No need to say that it is a strange time in Hay River and the NWT, and the rest of the world for that matter.
A pandemic has that effect on things.
However, as the old proverb goes, every cloud has a silver lining.
It may be hard to see a silver lining in the Covid-19 pandemic, which has sickened and killed so many people around the world. It doesn’t seem possible that anything good can come out of such a human tragedy, which is just made worse by its effects on the economy and people’s ability to lead normal lives.
Yet, there is one surprising and positive side effect of the battle against Covid-19.
Because of all the health precautions people have been taking — wearing masks, keeping social distance, washing hands and more — cases of influenza have basically disappeared in Canada this winter, except for some in eastern Ontario.
Speaking on Jan. 27, Dr. Kami Kandola, the chief public health officer for the NWT, said there had not been a case of the flu in the NWT this season.
Kandola said that it is the first time in her 17 years working in the NWT that she hasn’t seen a single case of the flu.
Normally, there are hundreds of cases in the NWT each year.
Admittedly, the flu is not as dangerous as Covid-19, but it is still a good idea to avoid the flu. Aside from making people sick and keeping them away from work and school, the flu can also be fatal for some people.
So as everyone fights Covid, it is undoubtedly a good thing that the flu is also being beaten back.
Kandola suggested that, once the Covid-19 pandemic is over, people should continue the health measures to protect themselves against the flu.
That’s an interesting idea.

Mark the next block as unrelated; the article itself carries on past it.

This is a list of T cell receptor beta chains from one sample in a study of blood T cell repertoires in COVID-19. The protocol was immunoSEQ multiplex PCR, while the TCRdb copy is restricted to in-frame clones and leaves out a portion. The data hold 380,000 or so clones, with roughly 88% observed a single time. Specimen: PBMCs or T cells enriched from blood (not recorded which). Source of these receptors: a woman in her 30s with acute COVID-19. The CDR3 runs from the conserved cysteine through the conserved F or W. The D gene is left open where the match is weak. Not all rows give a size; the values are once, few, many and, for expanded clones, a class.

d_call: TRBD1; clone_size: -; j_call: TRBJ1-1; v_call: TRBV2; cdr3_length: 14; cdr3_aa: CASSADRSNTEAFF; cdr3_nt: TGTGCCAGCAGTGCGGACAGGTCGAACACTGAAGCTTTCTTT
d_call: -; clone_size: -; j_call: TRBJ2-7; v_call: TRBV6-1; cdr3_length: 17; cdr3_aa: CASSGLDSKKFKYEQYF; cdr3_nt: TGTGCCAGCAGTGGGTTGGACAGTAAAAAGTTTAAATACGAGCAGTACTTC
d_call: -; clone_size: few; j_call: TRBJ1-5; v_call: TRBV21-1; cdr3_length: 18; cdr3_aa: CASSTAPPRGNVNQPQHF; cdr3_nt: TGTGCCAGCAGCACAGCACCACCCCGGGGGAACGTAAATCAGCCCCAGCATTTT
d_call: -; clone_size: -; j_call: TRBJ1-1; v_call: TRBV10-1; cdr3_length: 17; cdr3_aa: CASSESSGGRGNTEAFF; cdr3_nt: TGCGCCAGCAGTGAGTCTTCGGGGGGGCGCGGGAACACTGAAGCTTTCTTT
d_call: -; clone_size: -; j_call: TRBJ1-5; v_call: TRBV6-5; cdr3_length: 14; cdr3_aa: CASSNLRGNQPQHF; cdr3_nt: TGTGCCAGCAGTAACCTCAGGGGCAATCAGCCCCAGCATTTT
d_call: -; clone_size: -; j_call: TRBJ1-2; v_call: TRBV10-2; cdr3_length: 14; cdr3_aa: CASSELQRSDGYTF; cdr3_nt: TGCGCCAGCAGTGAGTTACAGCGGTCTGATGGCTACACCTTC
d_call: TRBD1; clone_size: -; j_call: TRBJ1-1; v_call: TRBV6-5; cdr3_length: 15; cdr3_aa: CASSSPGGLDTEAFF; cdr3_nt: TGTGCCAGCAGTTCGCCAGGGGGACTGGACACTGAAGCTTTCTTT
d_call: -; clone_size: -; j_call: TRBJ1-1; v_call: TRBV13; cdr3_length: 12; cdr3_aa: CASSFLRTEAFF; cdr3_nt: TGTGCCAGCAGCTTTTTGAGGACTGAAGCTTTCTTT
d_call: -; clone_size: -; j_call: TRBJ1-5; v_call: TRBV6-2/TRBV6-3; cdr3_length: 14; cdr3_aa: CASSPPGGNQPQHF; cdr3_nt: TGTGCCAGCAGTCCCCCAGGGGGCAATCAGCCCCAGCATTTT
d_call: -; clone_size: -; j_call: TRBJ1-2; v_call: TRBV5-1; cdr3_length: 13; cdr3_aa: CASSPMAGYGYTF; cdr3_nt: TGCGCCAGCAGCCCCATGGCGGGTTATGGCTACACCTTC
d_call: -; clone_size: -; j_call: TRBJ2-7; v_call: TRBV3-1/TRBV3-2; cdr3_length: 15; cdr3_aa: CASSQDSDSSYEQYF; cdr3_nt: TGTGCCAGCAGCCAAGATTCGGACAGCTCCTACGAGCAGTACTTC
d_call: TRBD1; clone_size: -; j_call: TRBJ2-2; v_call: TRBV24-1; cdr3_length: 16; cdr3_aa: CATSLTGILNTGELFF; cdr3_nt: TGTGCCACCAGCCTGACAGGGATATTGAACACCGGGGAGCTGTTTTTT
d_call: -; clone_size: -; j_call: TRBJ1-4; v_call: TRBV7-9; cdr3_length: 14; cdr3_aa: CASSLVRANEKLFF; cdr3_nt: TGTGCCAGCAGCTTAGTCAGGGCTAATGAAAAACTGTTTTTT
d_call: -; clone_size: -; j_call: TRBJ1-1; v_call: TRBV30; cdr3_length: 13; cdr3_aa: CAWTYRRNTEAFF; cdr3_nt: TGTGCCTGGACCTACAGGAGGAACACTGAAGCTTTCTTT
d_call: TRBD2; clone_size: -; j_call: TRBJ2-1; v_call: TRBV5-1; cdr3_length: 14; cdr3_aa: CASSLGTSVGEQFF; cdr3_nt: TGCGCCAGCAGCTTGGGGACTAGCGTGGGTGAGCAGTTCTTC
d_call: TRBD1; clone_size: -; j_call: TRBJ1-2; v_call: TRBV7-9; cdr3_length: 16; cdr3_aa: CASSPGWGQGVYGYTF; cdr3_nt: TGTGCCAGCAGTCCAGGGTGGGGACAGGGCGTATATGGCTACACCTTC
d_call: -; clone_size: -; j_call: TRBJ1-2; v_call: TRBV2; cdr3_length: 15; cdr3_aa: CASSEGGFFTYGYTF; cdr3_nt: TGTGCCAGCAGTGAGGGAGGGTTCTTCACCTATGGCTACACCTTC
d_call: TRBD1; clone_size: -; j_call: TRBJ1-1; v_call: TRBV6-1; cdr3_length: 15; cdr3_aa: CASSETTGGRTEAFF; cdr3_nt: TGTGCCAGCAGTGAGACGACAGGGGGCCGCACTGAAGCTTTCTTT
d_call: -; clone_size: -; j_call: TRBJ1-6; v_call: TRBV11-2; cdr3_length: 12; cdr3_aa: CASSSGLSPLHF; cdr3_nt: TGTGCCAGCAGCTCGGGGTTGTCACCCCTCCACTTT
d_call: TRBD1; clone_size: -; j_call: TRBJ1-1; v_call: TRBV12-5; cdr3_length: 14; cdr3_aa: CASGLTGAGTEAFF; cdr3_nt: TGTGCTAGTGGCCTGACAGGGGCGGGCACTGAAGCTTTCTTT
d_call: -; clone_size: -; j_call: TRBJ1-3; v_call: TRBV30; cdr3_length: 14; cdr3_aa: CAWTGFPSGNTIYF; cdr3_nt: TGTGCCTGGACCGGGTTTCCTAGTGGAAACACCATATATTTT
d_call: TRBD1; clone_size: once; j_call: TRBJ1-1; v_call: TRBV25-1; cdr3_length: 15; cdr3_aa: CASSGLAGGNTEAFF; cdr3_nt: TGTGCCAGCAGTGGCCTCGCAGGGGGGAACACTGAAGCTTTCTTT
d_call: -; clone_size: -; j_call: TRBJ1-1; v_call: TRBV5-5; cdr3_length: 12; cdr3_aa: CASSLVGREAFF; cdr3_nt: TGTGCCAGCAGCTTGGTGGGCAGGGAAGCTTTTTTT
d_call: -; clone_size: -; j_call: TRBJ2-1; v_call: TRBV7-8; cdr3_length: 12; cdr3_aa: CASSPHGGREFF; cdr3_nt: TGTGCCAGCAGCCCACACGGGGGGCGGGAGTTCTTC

Hopefully the Covid-19 pandemic is over soon so it can be seen what health measures people may maintain in their daily lives.
Washing hands more often, using hand sanitizer and covering sneezes have always been good ideas, even before Covid-19. Hopefully the experience of a pandemic will make those practices even more common and widespread.
It is kind of doubtful that most people will maintain physical distancing post-pandemic. That just seems a difficult thing for social people.
It is even more unlikely that people will maintain small bubbles of relatives and/or friends. While that is now encouraged to fight Covid-19, bubbles will likely disappear when they are not being called for by government.
However, it will be most fascinating to see if wearing facemasks persists beyond the Covid-19 pandemic.
Even before Covid-19, facemasks for public health had been common in some countries — China, for example.
In the West, facemask-wearing was extremely rare prior to Covid-19.
Of course, now it is common in Hay River and just about everywhere else, even despite resistance by some people.
Once the pandemic is over, which will hopefully be sooner rather than later, it is likely that some people will continue wearing facemasks for protection against the flu.
If that happens, the pandemic will have resulted in at least one good thing.